She was taken to music lessons by her nanny while her parents were both full- time London lawyers. ‘It was.’ she says. ‘a few years later that I became serious about it. but at first I didn‘t think too much about it. When you‘re five. it seems normal. especially as all my friends played an instrument. It didn’t feel at all abnormal. it was something cornfortable.‘

But her parents soon realised there was a special talent in Vanessa-Mae. who was born in Singapore but moved

‘I grew up with classical music, but I’m a child of the 905, so I listen to pop and I’m comtortable with that too. There’s enough room in my life for both.’

to London as an infant. Her mother, a semi-professional pianist. soon gave up law to concentrate on nurturing her daughter's unique talent. often accompanying her. as she still does - plays on The Classical Album I .

Speaking easily about staggering tours which involve. for example. 60 different US cities in four weeks. Vanessa-Mae says ‘lt's great. great fun. My schedule is touring. recording.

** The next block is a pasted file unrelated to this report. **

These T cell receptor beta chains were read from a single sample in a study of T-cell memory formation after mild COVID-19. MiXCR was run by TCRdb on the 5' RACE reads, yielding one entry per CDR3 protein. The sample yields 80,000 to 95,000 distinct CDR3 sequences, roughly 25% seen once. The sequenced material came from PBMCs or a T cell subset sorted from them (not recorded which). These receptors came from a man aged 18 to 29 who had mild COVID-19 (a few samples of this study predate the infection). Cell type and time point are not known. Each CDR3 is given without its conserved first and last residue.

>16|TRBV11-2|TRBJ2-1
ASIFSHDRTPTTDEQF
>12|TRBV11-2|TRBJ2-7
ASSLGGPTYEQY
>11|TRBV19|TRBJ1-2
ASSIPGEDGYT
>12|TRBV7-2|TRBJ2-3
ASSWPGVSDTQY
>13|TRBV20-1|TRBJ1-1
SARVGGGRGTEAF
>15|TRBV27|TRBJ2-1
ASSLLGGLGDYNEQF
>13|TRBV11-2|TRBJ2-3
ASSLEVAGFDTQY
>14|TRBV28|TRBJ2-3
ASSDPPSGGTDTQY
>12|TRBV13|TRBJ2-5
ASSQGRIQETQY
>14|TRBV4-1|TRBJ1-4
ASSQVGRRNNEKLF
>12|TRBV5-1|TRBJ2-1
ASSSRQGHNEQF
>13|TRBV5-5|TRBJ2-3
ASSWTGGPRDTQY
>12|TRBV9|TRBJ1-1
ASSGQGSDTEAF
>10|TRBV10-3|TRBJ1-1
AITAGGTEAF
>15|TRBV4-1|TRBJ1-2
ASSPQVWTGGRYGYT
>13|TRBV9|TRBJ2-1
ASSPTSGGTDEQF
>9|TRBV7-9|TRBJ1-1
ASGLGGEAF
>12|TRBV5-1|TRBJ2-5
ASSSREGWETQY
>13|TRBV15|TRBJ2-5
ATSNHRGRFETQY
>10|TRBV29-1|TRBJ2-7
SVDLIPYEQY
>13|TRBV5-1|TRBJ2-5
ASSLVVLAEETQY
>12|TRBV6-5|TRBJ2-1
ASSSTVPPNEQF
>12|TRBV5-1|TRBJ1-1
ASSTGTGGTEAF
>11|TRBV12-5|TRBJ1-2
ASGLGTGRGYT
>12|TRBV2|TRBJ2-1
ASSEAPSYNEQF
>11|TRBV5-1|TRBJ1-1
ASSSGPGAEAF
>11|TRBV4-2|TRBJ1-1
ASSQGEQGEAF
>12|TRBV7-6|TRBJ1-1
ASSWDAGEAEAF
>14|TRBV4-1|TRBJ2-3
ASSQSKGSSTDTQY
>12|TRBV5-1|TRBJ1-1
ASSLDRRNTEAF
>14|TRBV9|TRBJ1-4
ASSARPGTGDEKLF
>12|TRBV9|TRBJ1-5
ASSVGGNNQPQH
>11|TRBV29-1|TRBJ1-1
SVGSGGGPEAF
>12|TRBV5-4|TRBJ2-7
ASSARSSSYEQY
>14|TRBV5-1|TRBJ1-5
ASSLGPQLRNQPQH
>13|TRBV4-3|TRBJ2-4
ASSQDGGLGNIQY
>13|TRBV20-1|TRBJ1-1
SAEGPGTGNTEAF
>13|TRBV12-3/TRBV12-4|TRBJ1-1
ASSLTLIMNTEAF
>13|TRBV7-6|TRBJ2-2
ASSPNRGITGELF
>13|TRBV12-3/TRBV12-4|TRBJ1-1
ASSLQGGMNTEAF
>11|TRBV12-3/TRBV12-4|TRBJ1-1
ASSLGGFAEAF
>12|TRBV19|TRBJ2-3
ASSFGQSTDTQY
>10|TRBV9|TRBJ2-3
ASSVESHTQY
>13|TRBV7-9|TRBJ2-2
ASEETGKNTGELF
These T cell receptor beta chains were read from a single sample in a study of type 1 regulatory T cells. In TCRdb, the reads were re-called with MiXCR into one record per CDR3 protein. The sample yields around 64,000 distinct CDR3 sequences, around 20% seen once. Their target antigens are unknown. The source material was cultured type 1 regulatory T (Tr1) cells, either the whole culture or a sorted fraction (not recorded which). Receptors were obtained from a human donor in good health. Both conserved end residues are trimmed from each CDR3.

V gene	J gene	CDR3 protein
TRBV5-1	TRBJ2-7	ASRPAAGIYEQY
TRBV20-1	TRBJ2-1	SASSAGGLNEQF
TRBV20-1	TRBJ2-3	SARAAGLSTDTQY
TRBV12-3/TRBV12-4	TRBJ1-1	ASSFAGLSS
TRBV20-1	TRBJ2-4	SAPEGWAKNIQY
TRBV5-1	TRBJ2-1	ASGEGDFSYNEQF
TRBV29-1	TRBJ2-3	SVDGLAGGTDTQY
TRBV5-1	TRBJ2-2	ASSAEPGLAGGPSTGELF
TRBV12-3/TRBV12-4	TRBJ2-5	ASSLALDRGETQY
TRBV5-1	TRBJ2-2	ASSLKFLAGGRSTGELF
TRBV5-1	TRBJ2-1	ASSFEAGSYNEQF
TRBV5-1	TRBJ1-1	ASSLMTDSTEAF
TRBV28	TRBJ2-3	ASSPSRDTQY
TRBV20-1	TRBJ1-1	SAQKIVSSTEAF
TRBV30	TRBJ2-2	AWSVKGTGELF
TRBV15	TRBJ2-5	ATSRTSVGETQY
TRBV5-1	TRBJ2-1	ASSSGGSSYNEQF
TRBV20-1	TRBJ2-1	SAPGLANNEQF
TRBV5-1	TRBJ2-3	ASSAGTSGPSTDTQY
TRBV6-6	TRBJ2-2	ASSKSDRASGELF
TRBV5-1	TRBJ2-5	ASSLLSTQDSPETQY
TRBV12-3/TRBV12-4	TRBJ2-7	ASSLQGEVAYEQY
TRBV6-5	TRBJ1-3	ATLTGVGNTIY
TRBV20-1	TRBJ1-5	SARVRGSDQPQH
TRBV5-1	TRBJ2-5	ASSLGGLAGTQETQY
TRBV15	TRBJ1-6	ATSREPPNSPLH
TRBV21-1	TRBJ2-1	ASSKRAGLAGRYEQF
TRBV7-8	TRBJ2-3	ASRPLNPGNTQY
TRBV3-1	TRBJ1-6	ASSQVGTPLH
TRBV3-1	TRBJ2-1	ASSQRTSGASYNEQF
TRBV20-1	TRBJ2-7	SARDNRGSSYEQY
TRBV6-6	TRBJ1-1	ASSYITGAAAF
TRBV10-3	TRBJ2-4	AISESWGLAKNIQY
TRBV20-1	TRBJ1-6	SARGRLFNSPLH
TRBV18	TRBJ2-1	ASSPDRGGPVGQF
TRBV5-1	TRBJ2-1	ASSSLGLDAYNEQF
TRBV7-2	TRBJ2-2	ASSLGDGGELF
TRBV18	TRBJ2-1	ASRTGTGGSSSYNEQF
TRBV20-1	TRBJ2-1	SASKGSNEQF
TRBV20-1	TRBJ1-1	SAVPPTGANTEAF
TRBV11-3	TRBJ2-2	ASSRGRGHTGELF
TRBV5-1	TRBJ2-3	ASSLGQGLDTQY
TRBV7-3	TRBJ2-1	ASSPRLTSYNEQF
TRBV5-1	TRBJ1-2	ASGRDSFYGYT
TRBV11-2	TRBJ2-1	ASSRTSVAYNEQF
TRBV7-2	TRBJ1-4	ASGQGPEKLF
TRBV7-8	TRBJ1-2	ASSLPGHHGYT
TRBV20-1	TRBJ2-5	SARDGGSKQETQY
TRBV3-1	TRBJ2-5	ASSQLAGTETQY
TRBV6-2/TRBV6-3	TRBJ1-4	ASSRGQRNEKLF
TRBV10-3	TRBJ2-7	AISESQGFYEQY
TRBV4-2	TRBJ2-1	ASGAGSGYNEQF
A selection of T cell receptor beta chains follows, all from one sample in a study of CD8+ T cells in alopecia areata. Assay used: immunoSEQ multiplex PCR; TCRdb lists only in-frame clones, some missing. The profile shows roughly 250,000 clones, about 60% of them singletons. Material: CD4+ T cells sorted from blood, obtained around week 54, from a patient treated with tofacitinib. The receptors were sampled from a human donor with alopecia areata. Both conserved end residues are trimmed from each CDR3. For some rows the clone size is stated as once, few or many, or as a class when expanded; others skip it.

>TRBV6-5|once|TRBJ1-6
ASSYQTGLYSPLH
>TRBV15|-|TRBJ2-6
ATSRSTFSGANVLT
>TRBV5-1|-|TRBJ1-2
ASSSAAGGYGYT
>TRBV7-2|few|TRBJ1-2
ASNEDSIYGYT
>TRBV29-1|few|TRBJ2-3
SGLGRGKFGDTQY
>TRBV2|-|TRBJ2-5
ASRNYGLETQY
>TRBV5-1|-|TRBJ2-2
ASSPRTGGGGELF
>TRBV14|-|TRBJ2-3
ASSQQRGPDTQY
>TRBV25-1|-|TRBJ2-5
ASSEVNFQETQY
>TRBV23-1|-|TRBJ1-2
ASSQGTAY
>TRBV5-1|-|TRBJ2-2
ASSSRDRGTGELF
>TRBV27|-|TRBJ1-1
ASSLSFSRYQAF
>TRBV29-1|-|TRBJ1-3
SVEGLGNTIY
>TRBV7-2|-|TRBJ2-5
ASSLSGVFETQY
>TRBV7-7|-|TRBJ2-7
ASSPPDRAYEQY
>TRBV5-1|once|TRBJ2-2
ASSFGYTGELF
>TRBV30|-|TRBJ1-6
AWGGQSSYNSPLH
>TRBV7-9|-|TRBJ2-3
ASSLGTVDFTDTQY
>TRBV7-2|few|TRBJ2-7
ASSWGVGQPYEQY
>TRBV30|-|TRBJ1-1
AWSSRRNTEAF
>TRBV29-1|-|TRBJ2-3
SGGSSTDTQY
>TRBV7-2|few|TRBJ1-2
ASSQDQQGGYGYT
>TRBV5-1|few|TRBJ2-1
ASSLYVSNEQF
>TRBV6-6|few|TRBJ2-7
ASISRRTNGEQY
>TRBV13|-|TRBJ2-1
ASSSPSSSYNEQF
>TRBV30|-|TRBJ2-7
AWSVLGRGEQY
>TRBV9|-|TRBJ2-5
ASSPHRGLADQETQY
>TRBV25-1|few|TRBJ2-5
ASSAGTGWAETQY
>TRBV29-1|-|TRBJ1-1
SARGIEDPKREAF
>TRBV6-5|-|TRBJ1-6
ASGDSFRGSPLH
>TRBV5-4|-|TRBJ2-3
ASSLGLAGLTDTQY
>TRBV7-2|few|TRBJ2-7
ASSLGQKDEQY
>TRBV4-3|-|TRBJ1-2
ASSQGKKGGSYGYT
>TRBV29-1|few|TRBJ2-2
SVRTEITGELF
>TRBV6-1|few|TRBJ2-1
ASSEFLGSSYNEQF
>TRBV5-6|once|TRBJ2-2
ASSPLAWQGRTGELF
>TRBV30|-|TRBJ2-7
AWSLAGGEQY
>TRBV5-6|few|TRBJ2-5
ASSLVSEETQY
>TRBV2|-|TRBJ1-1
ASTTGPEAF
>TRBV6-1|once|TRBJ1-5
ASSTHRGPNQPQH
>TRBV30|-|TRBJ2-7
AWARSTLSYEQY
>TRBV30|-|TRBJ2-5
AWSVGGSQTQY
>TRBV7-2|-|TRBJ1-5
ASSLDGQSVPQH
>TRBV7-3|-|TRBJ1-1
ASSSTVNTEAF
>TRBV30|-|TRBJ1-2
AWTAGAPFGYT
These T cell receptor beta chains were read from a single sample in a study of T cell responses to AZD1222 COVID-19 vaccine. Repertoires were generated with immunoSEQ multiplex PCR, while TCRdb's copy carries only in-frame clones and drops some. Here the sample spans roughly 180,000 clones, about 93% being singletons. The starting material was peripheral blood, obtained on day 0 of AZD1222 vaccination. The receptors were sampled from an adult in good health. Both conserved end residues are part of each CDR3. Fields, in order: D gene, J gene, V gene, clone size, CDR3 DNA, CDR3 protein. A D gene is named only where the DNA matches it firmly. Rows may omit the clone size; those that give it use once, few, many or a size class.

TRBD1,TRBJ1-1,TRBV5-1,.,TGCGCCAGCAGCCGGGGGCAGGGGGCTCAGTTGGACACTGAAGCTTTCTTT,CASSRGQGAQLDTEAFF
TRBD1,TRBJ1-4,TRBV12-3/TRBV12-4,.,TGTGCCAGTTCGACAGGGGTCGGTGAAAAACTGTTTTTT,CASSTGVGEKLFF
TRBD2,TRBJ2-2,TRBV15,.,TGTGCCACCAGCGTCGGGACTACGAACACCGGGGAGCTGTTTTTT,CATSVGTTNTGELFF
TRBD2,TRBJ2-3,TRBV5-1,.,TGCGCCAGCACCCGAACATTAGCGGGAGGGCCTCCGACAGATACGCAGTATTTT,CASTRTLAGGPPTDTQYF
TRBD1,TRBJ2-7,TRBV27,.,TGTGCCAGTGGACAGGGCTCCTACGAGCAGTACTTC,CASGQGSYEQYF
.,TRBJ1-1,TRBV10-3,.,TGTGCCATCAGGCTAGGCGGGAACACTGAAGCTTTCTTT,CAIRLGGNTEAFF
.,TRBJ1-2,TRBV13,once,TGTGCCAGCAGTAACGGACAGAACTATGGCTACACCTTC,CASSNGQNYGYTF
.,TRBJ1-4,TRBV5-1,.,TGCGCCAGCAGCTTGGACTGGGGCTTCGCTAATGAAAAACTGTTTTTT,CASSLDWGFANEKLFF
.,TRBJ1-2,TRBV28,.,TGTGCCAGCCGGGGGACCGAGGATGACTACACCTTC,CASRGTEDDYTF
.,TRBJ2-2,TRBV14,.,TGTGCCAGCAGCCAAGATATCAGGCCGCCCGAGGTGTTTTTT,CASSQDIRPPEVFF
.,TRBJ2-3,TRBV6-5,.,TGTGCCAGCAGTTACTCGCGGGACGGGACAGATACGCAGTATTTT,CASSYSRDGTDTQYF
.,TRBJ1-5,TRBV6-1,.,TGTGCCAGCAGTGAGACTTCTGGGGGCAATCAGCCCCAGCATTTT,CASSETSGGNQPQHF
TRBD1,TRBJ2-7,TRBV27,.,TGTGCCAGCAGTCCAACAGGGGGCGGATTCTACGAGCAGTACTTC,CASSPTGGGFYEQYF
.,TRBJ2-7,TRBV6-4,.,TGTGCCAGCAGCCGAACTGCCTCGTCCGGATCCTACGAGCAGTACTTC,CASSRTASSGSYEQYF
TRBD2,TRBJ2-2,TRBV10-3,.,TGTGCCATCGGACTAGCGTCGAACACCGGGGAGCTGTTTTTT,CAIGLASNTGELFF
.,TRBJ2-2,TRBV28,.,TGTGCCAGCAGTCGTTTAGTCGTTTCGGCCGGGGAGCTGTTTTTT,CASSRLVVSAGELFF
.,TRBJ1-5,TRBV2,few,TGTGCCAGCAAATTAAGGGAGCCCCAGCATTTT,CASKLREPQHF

touring. recording. You finish one tour. then there's a very different one. Yes. it's tough. but I don‘t feel that I‘m missing otrt. l'm somebody who has a lot of fun. it's also something a lot of people can identify with and what for really interested in is giving pleasure through my music.‘

For musicians who. like Vanessa-Mae. are classically trained. it is unusual to have a presence in the pop world the way that she does. ‘I grew up with classical music. but I'm a child ofthe 90s. so I listen to pop and I'm comfortable with that too.‘ she says. ‘There's enough room in my life for both. And to play live to an audience of 100.000 people is amazing.‘

Pop. classical and now the world of Scottish traditional music is entered into by Vanessa-Mae. whose own arrangement of the traditional air I'm A Dorm For Lack O'Johmu'e features on the album and is also released as a single. And her own Scottish roots are not far away. ‘My full name is Vanessa- Mae Nicholson. after my father‘s sumamc. Nicholson being. of course. a Scottish name.‘ But, whether here or abroad. in pOp or classical. Vanessa- Mae‘s aim is always ‘to take the audience on an adventure.‘ (Carol Main)

Vanessa-Mae. Glasgow Royal Concert Hall. Tue I4 Jan; Usher Hall. Edinburgh. Wed I5 Jan.

The List 10-23 Jan I997 47